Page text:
Wills & Living Wills

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A Will must include:

 •  the person’s name, city and state where they reside

 •  statement of specific transfers of money or property to certain beneficiaries

 •  statement of who will receive the balance of the estate

 •  the appointment of a representative of the estate, also known as the executor

 •  instructions for the executor to follow and powers granted

 •  a place where the testator may sign and date the will

 •  declaration that two (2) witnesses sign stating that they witnessed the signing by the testator and that the testator was of a sound mind

If minor children are named as beneficiaries of the will, additional provisions are required to permit the court to monitor and protect the property of the minor until such time as they become entitled to receive their inheritance.

Living Wills

A living will is a legal document executed in conformity with state law where you express your wishes regarding the use of life sustaining treatment if you become terminally ill or permanently unconscious.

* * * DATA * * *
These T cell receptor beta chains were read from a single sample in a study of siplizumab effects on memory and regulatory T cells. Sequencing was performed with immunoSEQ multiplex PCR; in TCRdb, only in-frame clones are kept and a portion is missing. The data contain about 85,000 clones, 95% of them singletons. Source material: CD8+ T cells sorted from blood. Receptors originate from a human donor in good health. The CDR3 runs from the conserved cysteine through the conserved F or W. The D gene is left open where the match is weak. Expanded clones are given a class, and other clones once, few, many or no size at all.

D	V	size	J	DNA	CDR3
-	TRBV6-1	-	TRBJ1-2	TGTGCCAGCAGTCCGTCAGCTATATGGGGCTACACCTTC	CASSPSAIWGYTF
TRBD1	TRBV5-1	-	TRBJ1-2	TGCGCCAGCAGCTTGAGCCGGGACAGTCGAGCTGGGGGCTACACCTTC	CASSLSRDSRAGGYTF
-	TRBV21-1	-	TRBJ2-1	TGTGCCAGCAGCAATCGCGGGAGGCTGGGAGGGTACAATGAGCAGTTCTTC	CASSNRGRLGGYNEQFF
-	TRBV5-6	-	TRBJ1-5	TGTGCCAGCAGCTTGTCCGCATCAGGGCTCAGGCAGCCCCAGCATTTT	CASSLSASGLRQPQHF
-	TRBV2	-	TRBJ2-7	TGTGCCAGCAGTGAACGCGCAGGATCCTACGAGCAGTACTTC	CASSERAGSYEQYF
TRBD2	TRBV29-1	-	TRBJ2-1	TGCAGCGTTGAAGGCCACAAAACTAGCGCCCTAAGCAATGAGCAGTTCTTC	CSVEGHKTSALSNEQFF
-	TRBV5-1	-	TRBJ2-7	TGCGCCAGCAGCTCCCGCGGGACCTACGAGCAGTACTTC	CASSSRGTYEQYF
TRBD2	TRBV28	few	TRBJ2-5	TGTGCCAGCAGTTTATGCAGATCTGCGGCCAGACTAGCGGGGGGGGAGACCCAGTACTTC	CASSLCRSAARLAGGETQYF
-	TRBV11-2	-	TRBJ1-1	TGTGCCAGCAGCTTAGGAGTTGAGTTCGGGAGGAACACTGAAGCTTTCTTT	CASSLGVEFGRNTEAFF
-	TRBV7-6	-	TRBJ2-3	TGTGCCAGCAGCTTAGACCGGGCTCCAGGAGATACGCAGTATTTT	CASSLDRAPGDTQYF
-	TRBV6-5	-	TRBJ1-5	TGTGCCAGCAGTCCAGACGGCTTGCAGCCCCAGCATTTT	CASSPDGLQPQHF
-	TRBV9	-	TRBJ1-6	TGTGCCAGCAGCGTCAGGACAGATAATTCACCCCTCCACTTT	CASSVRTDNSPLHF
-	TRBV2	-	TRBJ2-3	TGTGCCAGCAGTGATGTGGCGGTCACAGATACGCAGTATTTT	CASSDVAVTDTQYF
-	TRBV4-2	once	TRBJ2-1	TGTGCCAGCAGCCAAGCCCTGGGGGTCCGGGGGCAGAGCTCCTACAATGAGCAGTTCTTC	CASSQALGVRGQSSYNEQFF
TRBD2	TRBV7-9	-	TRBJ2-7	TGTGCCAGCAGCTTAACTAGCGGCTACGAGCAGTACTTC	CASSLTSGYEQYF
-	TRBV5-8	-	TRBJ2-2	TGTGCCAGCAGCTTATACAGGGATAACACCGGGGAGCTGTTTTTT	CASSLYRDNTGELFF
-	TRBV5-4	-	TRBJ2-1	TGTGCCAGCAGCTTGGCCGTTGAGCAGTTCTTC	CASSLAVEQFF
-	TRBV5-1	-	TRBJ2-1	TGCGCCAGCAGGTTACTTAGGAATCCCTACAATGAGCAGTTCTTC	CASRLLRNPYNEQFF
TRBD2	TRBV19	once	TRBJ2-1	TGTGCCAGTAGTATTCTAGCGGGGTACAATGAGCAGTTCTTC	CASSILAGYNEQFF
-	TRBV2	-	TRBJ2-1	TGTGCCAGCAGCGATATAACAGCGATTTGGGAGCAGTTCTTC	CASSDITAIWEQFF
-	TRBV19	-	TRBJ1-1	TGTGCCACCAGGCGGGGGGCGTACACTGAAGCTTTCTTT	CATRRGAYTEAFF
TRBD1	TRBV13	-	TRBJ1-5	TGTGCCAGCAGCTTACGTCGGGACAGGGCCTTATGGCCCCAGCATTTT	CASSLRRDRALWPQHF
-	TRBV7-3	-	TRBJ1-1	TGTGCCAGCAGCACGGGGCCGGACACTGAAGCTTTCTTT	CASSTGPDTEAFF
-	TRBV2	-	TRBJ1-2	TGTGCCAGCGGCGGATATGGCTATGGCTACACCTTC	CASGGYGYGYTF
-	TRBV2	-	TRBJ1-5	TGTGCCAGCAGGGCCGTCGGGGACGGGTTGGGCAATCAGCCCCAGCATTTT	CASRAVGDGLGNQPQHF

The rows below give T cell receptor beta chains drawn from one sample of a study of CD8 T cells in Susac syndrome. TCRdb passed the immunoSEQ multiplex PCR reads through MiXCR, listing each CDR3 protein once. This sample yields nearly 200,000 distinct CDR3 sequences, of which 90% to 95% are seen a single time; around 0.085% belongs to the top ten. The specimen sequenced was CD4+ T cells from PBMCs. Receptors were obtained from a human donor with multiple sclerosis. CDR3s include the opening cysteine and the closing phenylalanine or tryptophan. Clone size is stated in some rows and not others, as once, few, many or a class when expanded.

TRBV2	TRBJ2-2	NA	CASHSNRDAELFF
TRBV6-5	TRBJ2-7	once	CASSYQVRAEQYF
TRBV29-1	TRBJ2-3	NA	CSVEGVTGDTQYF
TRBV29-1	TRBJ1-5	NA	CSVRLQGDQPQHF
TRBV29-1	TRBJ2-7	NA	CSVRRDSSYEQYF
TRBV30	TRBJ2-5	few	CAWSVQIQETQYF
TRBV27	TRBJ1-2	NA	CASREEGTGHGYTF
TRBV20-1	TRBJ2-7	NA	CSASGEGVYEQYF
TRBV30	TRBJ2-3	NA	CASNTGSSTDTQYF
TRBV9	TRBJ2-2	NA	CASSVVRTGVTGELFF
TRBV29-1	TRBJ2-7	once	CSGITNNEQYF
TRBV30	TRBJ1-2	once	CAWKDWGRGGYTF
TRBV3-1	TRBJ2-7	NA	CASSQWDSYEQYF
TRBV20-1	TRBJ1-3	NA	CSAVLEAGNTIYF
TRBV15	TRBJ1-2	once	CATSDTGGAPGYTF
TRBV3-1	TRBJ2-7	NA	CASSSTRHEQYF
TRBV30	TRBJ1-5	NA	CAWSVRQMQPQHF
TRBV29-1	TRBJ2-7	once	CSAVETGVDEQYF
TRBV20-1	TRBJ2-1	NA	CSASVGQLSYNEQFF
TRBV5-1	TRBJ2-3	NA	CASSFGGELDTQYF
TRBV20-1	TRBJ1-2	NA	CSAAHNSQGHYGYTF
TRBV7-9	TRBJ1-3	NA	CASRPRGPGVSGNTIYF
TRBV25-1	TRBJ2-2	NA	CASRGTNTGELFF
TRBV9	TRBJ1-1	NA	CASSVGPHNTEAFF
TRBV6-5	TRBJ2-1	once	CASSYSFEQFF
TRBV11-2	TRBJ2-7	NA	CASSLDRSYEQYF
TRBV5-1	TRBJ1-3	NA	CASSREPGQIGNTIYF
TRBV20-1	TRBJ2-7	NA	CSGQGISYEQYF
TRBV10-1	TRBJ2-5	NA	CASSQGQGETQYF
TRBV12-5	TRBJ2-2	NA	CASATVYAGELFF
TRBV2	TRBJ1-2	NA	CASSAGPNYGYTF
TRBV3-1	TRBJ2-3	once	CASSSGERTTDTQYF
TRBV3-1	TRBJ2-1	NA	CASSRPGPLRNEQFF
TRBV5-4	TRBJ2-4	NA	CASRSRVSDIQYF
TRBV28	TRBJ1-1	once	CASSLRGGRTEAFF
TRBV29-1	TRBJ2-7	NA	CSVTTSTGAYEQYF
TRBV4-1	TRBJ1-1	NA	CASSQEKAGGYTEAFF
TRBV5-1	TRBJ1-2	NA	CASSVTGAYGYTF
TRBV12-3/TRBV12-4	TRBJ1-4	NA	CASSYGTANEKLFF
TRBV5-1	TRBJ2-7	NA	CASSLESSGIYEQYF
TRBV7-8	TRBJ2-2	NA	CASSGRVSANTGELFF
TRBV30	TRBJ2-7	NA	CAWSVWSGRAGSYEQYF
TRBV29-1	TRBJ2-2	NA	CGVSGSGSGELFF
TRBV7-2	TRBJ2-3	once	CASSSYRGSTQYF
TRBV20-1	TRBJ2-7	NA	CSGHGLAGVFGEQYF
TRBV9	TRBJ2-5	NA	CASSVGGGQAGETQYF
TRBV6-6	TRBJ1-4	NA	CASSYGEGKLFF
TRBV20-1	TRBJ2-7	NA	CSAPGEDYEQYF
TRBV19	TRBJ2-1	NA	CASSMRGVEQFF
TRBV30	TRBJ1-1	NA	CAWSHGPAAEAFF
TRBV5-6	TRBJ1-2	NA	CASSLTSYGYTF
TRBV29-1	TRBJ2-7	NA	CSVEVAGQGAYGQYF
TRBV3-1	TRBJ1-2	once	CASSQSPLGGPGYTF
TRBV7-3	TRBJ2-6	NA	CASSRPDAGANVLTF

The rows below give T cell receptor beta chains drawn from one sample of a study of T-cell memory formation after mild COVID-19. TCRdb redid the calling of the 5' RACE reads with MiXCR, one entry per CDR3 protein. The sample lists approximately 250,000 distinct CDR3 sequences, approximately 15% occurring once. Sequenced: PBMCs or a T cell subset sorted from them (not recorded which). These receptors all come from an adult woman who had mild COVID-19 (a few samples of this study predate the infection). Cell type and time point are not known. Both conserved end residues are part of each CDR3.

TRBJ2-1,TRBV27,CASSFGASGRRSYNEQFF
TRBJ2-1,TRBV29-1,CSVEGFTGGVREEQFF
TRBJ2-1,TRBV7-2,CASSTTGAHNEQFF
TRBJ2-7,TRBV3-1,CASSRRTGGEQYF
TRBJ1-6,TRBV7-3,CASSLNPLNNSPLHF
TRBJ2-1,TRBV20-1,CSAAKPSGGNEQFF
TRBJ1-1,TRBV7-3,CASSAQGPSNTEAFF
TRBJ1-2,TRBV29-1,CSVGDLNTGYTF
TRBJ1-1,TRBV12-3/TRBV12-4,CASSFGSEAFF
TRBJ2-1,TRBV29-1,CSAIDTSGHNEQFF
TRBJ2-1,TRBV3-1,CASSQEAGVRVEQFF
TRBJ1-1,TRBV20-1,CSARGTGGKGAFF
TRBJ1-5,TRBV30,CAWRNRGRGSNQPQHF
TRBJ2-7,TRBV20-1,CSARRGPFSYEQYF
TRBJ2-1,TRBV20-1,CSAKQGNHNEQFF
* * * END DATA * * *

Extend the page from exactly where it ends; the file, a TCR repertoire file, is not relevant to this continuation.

This document only becomes effective when you cannot communicate and you are terminally ill or permanent unconscious. This document also instructs medical personnel regarding life saving measures, and it may be changed or revoked at any time. Before life support will be withdrawn you must be in a permanently unconscious state, and two (2) doctors must examine you and agree that you will not recover.


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The first fundamental tool you will need in your estate planning is a Last Will and Testament. A will is a legal document stating how you would like to have your estate distributed upon your death. A will is filed with the court in the county where the decedent resided at the time of his or her death.

If a will is not executed in compliance with the formalities of state law, the document will be discarded, and the estate administration process will take place as if the decedent had died without a will, and state law will mandate how your property is to be distributed.